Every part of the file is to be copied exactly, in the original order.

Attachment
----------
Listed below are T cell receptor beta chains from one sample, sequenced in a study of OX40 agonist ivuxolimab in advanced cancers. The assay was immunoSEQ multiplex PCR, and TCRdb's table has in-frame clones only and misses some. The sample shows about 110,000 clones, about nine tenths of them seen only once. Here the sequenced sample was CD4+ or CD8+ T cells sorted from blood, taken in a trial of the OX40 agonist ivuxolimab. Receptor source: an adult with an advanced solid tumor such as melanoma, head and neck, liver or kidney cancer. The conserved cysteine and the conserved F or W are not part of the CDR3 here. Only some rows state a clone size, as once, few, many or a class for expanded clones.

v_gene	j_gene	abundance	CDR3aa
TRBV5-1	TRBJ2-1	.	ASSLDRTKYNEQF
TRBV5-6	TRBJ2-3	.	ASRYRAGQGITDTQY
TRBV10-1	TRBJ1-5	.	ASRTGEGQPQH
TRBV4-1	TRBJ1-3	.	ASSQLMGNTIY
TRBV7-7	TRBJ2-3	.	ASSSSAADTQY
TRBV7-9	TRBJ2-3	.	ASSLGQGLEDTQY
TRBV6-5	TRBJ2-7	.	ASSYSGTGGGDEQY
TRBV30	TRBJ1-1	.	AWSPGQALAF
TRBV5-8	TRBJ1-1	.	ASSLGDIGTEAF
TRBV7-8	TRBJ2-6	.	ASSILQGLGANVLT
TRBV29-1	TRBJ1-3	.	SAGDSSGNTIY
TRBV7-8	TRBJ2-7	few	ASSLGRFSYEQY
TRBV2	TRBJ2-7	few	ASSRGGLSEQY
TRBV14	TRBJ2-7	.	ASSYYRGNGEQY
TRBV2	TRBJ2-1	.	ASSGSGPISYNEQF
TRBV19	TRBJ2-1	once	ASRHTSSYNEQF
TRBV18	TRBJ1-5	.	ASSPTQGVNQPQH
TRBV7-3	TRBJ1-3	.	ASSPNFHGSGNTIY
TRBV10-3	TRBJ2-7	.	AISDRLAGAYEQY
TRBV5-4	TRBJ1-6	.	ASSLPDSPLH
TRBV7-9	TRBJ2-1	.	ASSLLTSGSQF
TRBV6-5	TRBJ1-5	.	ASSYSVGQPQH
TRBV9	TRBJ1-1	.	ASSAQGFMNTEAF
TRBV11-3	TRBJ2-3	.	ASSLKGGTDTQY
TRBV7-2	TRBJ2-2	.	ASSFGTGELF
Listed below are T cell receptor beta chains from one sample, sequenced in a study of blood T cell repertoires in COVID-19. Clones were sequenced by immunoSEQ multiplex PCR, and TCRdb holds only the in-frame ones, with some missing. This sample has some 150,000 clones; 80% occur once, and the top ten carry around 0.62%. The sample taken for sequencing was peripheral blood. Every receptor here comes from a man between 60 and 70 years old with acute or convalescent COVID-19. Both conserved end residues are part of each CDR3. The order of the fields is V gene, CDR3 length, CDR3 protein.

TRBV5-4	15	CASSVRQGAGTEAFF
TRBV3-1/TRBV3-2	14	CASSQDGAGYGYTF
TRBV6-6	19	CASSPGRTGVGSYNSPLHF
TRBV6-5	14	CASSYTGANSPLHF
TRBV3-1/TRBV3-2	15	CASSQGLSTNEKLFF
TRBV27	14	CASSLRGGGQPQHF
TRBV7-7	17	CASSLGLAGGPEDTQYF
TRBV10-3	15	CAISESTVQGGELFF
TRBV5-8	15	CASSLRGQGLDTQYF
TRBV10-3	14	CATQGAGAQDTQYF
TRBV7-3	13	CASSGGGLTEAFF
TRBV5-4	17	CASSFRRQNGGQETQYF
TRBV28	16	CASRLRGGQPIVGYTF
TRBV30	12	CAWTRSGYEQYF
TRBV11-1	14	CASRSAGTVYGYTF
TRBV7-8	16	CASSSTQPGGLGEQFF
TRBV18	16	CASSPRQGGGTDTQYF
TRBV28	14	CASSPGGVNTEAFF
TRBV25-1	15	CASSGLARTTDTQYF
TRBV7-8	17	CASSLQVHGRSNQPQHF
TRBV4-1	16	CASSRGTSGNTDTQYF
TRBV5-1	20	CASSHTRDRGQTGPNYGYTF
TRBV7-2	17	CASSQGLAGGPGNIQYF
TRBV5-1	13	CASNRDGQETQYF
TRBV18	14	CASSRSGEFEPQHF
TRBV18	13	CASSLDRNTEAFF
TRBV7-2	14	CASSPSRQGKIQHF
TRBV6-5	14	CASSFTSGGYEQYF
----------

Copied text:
Listed below are T cell receptor beta chains from one sample, sequenced in a study of OX40 agonist ivuxolimab in advanced cancers. The assay was immunoSEQ multiplex PCR, and TCRdb's table has in-frame clones only and misses some. The sample shows about 110,000 clones, about nine tenths of them seen only once. Here the sequenced sample was CD4+ or CD8+ T cells sorted from blood, taken in a trial of the OX40 agonist ivuxolimab. Receptor source: an adult with an advanced solid tumor such as melanoma, head and neck, liver or kidney cancer. The conserved cysteine and the conserved F or W are not part of the CDR3 here. Only some rows state a clone size, as once, few, many or a class for expanded clones.

v_gene	j_gene	abundance	CDR3aa
TRBV5-1	TRBJ2-1	.	ASSLDRTKYNEQF
TRBV5-6	TRBJ2-3	.	ASRYRAGQGITDTQY
TRBV10-1	TRBJ1-5	.	ASRTGEGQPQH
TRBV4-1	TRBJ1-3	.	ASSQLMGNTIY
TRBV7-7	TRBJ2-3	.	ASSSSAADTQY
TRBV7-9	TRBJ2-3	.	ASSLGQGLEDTQY
TRBV6-5	TRBJ2-7	.	ASSYSGTGGGDEQY
TRBV30	TRBJ1-1	.	AWSPGQALAF
TRBV5-8	TRBJ1-1	.	ASSLGDIGTEAF
TRBV7-8	TRBJ2-6	.	ASSILQGLGANVLT
TRBV29-1	TRBJ1-3	.	SAGDSSGNTIY
TRBV7-8	TRBJ2-7	few	ASSLGRFSYEQY
TRBV2	TRBJ2-7	few	ASSRGGLSEQY
TRBV14	TRBJ2-7	.	ASSYYRGNGEQY
TRBV2	TRBJ2-1	.	ASSGSGPISYNEQF
TRBV19	TRBJ2-1	once	ASRHTSSYNEQF
TRBV18	TRBJ1-5	.	ASSPTQGVNQPQH
TRBV7-3	TRBJ1-3	.	ASSPNFHGSGNTIY
TRBV10-3	TRBJ2-7	.	AISDRLAGAYEQY
TRBV5-4	TRBJ1-6	.	ASSLPDSPLH
TRBV7-9	TRBJ2-1	.	ASSLLTSGSQF
TRBV6-5	TRBJ1-5	.	ASSYSVGQPQH
TRBV9	TRBJ1-1	.	ASSAQGFMNTEAF
TRBV11-3	TRBJ2-3	.	ASSLKGGTDTQY
TRBV7-2	TRBJ2-2	.	ASSFGTGELF
Listed below are T cell receptor beta chains from one sample, sequenced in a study of blood T cell repertoires in COVID-19. Clones were sequenced by immunoSEQ multiplex PCR, and TCRdb holds only the in-frame ones, with some missing. This sample has some 150,000 clones; 80% occur once, and the top ten carry around 0.62%. The sample taken for sequencing was peripheral blood. Every receptor here comes from a man between 60 and 70 years old with acute or convalescent COVID-19. Both conserved end residues are part of each CDR3. The order of the fields is V gene, CDR3 length, CDR3 protein.

TRBV5-4	15	CASSVRQGAGTEAFF
TRBV3-1/TRBV3-2	14	CASSQDGAGYGYTF
TRBV6-6	19	CASSPGRTGVGSYNSPLHF
TRBV6-5	14	CASSYTGANSPLHF
TRBV3-1/TRBV3-2	15	CASSQGLSTNEKLFF
TRBV27	14	CASSLRGGGQPQHF
TRBV7-7	17	CASSLGLAGGPEDTQYF
TRBV10-3	15	CAISESTVQGGELFF
TRBV5-8	15	CASSLRGQGLDTQYF
TRBV10-3	14	CATQGAGAQDTQYF
TRBV7-3	13	CASSGGGLTEAFF
TRBV5-4	17	CASSFRRQNGGQETQYF
TRBV28	16	CASRLRGGQPIVGYTF
TRBV30	12	CAWTRSGYEQYF
TRBV11-1	14	CASRSAGTVYGYTF
TRBV7-8	16	CASSSTQPGGLGEQFF
TRBV18	16	CASSPRQGGGTDTQYF
TRBV28	14	CASSPGGVNTEAFF
TRBV25-1	15	CASSGLARTTDTQYF
TRBV7-8	17	CASSLQVHGRSNQPQHF
TRBV4-1	16	CASSRGTSGNTDTQYF
TRBV5-1	20	CASSHTRDRGQTGPNYGYTF
TRBV7-2	17	CASSQGLAGGPGNIQYF
TRBV5-1	13	CASNRDGQETQYF
TRBV18	14	CASSRSGEFEPQHF
TRBV18	13	CASSLDRNTEAFF
TRBV7-2	14	CASSPSRQGKIQHF
TRBV6-5	14	CASSFTSGGYEQYF